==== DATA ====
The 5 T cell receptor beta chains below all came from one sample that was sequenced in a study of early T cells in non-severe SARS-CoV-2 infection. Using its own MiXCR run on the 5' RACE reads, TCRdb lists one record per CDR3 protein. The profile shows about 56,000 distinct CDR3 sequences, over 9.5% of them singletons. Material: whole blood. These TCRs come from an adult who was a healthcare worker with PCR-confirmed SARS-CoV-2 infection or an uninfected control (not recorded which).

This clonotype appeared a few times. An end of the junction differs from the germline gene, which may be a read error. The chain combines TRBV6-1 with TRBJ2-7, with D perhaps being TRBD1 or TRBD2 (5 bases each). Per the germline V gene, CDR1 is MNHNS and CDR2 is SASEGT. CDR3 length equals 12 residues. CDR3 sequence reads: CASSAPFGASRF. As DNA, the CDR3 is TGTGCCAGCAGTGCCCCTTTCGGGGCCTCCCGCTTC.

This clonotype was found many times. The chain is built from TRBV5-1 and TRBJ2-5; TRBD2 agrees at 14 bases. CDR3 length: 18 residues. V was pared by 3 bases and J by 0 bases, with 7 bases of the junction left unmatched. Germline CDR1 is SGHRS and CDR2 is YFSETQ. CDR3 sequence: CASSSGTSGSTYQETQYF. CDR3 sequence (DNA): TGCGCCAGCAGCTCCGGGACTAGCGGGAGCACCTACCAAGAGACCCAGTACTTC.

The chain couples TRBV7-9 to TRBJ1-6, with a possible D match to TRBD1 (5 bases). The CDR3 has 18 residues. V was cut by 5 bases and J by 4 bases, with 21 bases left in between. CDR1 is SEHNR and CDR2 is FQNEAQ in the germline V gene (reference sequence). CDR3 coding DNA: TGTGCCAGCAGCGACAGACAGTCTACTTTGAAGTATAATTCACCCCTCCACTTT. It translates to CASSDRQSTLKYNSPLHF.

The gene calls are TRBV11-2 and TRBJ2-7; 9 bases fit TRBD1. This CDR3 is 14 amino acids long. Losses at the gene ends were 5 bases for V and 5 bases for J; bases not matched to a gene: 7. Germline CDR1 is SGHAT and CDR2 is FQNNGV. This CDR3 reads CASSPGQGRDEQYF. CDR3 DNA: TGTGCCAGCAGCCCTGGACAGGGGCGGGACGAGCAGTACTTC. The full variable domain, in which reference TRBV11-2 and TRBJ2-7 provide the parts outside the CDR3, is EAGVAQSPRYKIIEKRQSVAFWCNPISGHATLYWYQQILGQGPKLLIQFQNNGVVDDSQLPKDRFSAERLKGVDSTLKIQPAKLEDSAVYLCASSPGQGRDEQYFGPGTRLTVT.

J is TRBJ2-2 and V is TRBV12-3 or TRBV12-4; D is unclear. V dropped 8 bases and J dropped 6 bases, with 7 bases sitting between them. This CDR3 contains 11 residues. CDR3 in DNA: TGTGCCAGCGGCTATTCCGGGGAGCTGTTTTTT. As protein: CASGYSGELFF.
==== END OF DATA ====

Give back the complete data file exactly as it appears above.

The 5 T cell receptor beta chains below all came from one sample that was sequenced in a study of early T cells in non-severe SARS-CoV-2 infection. Using its own MiXCR run on the 5' RACE reads, TCRdb lists one record per CDR3 protein. The profile shows about 56,000 distinct CDR3 sequences, over 9.5% of them singletons. Material: whole blood. These TCRs come from an adult who was a healthcare worker with PCR-confirmed SARS-CoV-2 infection or an uninfected control (not recorded which).

This clonotype appeared a few times. An end of the junction differs from the germline gene, which may be a read error. The chain combines TRBV6-1 with TRBJ2-7, with D perhaps being TRBD1 or TRBD2 (5 bases each). Per the germline V gene, CDR1 is MNHNS and CDR2 is SASEGT. CDR3 length equals 12 residues. CDR3 sequence reads: CASSAPFGASRF. As DNA, the CDR3 is TGTGCCAGCAGTGCCCCTTTCGGGGCCTCCCGCTTC.

This clonotype was found many times. The chain is built from TRBV5-1 and TRBJ2-5; TRBD2 agrees at 14 bases. CDR3 length: 18 residues. V was pared by 3 bases and J by 0 bases, with 7 bases of the junction left unmatched. Germline CDR1 is SGHRS and CDR2 is YFSETQ. CDR3 sequence: CASSSGTSGSTYQETQYF. CDR3 sequence (DNA): TGCGCCAGCAGCTCCGGGACTAGCGGGAGCACCTACCAAGAGACCCAGTACTTC.

The chain couples TRBV7-9 to TRBJ1-6, with a possible D match to TRBD1 (5 bases). The CDR3 has 18 residues. V was cut by 5 bases and J by 4 bases, with 21 bases left in between. CDR1 is SEHNR and CDR2 is FQNEAQ in the germline V gene (reference sequence). CDR3 coding DNA: TGTGCCAGCAGCGACAGACAGTCTACTTTGAAGTATAATTCACCCCTCCACTTT. It translates to CASSDRQSTLKYNSPLHF.

The gene calls are TRBV11-2 and TRBJ2-7; 9 bases fit TRBD1. This CDR3 is 14 amino acids long. Losses at the gene ends were 5 bases for V and 5 bases for J; bases not matched to a gene: 7. Germline CDR1 is SGHAT and CDR2 is FQNNGV. This CDR3 reads CASSPGQGRDEQYF. CDR3 DNA: TGTGCCAGCAGCCCTGGACAGGGGCGGGACGAGCAGTACTTC. The full variable domain, in which reference TRBV11-2 and TRBJ2-7 provide the parts outside the CDR3, is EAGVAQSPRYKIIEKRQSVAFWCNPISGHATLYWYQQILGQGPKLLIQFQNNGVVDDSQLPKDRFSAERLKGVDSTLKIQPAKLEDSAVYLCASSPGQGRDEQYFGPGTRLTVT.

J is TRBJ2-2 and V is TRBV12-3 or TRBV12-4; D is unclear. V dropped 8 bases and J dropped 6 bases, with 7 bases sitting between them. This CDR3 contains 11 residues. CDR3 in DNA: TGTGCCAGCGGCTATTCCGGGGAGCTGTTTTTT. As protein: CASGYSGELFF.